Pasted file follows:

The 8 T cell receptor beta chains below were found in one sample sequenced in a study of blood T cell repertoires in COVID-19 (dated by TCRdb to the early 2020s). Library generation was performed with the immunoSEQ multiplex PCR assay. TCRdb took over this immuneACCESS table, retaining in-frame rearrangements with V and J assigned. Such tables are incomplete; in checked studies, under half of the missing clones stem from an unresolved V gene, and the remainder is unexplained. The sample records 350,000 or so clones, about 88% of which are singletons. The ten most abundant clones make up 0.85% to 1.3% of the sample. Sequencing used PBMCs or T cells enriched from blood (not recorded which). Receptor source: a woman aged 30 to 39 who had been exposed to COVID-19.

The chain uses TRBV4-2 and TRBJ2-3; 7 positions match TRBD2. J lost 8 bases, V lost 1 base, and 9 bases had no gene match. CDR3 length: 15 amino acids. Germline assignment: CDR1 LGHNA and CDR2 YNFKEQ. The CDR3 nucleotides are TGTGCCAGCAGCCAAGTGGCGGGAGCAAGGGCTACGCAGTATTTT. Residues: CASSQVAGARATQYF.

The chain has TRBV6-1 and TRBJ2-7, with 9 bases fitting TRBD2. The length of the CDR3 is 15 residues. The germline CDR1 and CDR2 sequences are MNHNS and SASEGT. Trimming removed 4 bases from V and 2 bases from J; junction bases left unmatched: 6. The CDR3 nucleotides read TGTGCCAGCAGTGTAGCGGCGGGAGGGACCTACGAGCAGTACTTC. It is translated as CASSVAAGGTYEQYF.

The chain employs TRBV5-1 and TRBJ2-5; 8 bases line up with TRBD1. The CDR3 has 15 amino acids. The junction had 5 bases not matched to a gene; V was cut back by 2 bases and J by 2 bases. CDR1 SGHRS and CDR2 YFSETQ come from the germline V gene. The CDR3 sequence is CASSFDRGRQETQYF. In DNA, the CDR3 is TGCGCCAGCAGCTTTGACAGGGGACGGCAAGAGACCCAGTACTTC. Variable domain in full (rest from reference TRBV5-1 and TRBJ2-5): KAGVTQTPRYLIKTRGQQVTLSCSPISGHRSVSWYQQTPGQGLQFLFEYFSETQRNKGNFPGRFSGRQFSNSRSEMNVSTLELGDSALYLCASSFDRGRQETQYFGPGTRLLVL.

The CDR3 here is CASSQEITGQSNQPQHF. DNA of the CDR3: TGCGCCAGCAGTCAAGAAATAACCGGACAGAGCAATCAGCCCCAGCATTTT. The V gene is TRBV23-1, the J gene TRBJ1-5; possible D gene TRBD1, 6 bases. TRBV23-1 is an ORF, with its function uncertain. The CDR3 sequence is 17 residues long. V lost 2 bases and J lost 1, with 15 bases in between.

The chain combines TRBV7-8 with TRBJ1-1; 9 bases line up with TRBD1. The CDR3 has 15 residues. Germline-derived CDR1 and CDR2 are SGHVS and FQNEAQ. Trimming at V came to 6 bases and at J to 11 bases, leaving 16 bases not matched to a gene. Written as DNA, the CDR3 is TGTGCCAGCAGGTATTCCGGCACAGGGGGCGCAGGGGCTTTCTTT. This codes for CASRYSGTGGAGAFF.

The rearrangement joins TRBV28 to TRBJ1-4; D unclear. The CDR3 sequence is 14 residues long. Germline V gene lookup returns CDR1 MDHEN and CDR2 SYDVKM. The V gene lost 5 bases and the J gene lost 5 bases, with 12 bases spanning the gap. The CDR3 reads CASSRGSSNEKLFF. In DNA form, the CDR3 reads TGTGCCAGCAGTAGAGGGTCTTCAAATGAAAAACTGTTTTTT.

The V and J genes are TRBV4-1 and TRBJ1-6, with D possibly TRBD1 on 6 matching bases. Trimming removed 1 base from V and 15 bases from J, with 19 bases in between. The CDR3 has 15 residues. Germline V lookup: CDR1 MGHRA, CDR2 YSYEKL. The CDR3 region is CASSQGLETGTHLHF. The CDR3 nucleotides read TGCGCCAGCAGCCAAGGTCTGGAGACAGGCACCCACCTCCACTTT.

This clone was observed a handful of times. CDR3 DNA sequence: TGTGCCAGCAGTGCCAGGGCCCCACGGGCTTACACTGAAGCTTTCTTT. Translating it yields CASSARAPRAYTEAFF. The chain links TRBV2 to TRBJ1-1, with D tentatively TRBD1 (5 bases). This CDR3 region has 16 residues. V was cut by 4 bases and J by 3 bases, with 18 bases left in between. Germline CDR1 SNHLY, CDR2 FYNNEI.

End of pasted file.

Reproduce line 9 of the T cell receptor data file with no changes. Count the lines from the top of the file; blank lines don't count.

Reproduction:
This clone was observed a handful of times. CDR3 DNA sequence: TGTGCCAGCAGTGCCAGGGCCCCACGGGCTTACACTGAAGCTTTCTTT. Translating it yields CASSARAPRAYTEAFF. The chain links TRBV2 to TRBJ1-1, with D tentatively TRBD1 (5 bases). This CDR3 region has 16 residues. V was cut by 4 bases and J by 3 bases, with 18 bases left in between. Germline CDR1 SNHLY, CDR2 FYNNEI.